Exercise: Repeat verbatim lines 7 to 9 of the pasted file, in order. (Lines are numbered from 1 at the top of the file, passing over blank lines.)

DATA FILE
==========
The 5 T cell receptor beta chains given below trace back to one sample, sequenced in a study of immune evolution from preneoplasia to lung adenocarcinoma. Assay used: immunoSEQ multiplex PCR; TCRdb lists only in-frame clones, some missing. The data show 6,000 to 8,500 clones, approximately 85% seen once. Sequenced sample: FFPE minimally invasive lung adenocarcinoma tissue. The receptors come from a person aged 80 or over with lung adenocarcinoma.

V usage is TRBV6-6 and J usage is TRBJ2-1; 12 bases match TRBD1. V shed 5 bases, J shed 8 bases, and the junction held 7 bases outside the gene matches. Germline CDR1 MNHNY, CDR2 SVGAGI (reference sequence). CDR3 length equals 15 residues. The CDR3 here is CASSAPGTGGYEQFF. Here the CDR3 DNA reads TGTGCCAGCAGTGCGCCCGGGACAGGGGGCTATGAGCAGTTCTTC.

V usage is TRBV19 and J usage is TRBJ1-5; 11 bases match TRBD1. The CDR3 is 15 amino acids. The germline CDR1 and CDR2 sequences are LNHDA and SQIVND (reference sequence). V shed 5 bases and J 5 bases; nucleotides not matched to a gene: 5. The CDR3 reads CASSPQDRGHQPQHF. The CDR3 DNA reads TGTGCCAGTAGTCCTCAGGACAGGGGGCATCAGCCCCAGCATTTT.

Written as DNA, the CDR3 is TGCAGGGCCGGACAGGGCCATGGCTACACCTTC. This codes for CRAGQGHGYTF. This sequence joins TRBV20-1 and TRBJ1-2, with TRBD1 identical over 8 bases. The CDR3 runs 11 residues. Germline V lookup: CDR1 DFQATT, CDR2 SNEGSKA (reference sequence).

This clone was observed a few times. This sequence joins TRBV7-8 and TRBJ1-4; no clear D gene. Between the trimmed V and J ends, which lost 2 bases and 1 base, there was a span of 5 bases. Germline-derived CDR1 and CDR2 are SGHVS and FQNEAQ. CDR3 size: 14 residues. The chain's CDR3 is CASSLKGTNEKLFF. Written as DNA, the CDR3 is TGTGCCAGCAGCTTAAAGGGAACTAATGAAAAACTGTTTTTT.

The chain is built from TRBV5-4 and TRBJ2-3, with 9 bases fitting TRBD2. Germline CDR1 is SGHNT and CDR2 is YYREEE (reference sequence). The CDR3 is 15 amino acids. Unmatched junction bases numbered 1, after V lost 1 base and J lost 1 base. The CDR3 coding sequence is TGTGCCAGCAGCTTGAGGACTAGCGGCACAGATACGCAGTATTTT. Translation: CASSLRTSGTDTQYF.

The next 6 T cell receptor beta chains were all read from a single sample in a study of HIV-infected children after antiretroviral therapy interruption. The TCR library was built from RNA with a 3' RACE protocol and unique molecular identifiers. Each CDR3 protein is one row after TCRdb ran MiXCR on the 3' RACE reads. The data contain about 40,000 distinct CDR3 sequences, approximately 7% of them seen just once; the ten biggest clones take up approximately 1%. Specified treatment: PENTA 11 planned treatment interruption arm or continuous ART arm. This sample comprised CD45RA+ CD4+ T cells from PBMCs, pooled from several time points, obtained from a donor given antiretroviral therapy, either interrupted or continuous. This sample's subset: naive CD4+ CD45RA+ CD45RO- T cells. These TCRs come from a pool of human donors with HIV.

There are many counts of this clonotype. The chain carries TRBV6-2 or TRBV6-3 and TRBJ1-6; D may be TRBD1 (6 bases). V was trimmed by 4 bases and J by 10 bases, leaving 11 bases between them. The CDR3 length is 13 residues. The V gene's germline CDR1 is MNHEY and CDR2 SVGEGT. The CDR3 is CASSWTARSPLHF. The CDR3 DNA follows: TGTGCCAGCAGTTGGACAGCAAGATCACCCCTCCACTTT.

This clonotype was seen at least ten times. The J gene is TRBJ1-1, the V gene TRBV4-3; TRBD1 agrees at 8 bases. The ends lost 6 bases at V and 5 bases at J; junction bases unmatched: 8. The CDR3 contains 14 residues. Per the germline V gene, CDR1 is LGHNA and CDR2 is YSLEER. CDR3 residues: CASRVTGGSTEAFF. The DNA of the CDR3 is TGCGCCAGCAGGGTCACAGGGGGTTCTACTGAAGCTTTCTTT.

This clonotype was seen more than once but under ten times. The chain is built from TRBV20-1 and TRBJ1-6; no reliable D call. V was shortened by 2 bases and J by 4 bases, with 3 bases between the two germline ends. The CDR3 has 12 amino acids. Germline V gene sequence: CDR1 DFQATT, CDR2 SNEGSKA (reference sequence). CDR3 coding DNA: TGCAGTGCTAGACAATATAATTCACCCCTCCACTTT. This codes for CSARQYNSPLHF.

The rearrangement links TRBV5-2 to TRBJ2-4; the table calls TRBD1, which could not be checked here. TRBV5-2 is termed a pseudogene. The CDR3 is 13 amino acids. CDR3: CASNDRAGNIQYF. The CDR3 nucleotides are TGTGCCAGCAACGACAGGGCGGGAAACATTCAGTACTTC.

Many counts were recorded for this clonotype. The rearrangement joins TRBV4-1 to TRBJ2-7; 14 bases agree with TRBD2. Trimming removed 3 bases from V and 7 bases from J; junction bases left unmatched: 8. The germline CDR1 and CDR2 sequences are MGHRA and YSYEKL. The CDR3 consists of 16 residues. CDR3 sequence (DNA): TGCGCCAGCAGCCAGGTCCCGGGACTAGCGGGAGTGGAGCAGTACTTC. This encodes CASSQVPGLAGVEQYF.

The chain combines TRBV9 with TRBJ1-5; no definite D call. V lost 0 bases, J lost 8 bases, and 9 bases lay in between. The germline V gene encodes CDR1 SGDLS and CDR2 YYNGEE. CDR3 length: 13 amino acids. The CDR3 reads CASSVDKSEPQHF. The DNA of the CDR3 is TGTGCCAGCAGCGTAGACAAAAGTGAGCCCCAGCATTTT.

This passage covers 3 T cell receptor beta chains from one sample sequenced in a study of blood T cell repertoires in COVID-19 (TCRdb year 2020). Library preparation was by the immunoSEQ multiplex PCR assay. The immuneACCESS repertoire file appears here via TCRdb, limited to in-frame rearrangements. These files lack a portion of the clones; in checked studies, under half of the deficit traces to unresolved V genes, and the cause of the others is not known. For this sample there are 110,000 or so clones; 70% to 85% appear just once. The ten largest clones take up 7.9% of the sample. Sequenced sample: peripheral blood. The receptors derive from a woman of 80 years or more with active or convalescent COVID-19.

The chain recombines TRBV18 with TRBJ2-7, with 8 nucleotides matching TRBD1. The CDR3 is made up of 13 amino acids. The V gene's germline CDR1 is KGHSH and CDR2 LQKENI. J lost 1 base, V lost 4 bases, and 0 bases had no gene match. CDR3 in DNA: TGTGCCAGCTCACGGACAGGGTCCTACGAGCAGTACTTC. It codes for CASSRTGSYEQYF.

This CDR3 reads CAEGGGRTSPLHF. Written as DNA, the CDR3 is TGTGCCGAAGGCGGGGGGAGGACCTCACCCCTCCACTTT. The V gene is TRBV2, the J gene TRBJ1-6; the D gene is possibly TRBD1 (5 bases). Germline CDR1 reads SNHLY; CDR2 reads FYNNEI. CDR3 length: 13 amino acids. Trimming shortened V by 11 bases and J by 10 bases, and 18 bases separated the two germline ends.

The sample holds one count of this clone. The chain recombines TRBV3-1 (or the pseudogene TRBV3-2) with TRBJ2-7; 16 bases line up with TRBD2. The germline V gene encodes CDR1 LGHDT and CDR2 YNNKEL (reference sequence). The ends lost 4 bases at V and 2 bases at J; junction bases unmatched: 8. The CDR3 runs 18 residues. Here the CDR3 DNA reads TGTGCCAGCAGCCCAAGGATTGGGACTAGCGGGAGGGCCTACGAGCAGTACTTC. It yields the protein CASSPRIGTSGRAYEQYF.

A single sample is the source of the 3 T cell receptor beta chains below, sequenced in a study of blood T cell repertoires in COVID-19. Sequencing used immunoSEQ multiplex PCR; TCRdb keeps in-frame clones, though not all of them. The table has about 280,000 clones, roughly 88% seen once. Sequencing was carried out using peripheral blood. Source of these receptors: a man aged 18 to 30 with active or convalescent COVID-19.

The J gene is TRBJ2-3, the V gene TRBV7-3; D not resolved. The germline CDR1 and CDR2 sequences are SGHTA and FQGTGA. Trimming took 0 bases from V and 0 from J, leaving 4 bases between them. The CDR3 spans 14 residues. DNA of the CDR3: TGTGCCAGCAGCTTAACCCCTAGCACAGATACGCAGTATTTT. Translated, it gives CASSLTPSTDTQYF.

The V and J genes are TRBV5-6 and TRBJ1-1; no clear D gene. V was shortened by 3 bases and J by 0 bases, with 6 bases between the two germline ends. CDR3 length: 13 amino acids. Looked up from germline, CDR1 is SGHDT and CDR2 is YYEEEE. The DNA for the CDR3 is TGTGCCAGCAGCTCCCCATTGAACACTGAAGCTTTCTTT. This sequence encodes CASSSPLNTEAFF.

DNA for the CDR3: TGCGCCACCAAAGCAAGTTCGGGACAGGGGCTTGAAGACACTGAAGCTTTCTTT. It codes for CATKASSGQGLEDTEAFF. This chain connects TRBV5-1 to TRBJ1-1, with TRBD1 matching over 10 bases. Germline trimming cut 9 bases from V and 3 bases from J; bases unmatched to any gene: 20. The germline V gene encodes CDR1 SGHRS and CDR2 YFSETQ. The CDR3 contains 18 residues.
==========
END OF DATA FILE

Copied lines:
The next 6 T cell receptor beta chains were all read from a single sample in a study of HIV-infected children after antiretroviral therapy interruption. The TCR library was built from RNA with a 3' RACE protocol and unique molecular identifiers. Each CDR3 protein is one row after TCRdb ran MiXCR on the 3' RACE reads. The data contain about 40,000 distinct CDR3 sequences, approximately 7% of them seen just once; the ten biggest clones take up approximately 1%. Specified treatment: PENTA 11 planned treatment interruption arm or continuous ART arm. This sample comprised CD45RA+ CD4+ T cells from PBMCs, pooled from several time points, obtained from a donor given antiretroviral therapy, either interrupted or continuous. This sample's subset: naive CD4+ CD45RA+ CD45RO- T cells. These TCRs come from a pool of human donors with HIV.

There are many counts of this clonotype. The chain carries TRBV6-2 or TRBV6-3 and TRBJ1-6; D may be TRBD1 (6 bases). V was trimmed by 4 bases and J by 10 bases, leaving 11 bases between them. The CDR3 length is 13 residues. The V gene's germline CDR1 is MNHEY and CDR2 SVGEGT. The CDR3 is CASSWTARSPLHF. The CDR3 DNA follows: TGTGCCAGCAGTTGGACAGCAAGATCACCCCTCCACTTT.

This clonotype was seen at least ten times. The J gene is TRBJ1-1, the V gene TRBV4-3; TRBD1 agrees at 8 bases. The ends lost 6 bases at V and 5 bases at J; junction bases unmatched: 8. The CDR3 contains 14 residues. Per the germline V gene, CDR1 is LGHNA and CDR2 is YSLEER. CDR3 residues: CASRVTGGSTEAFF. The DNA of the CDR3 is TGCGCCAGCAGGGTCACAGGGGGTTCTACTGAAGCTTTCTTT.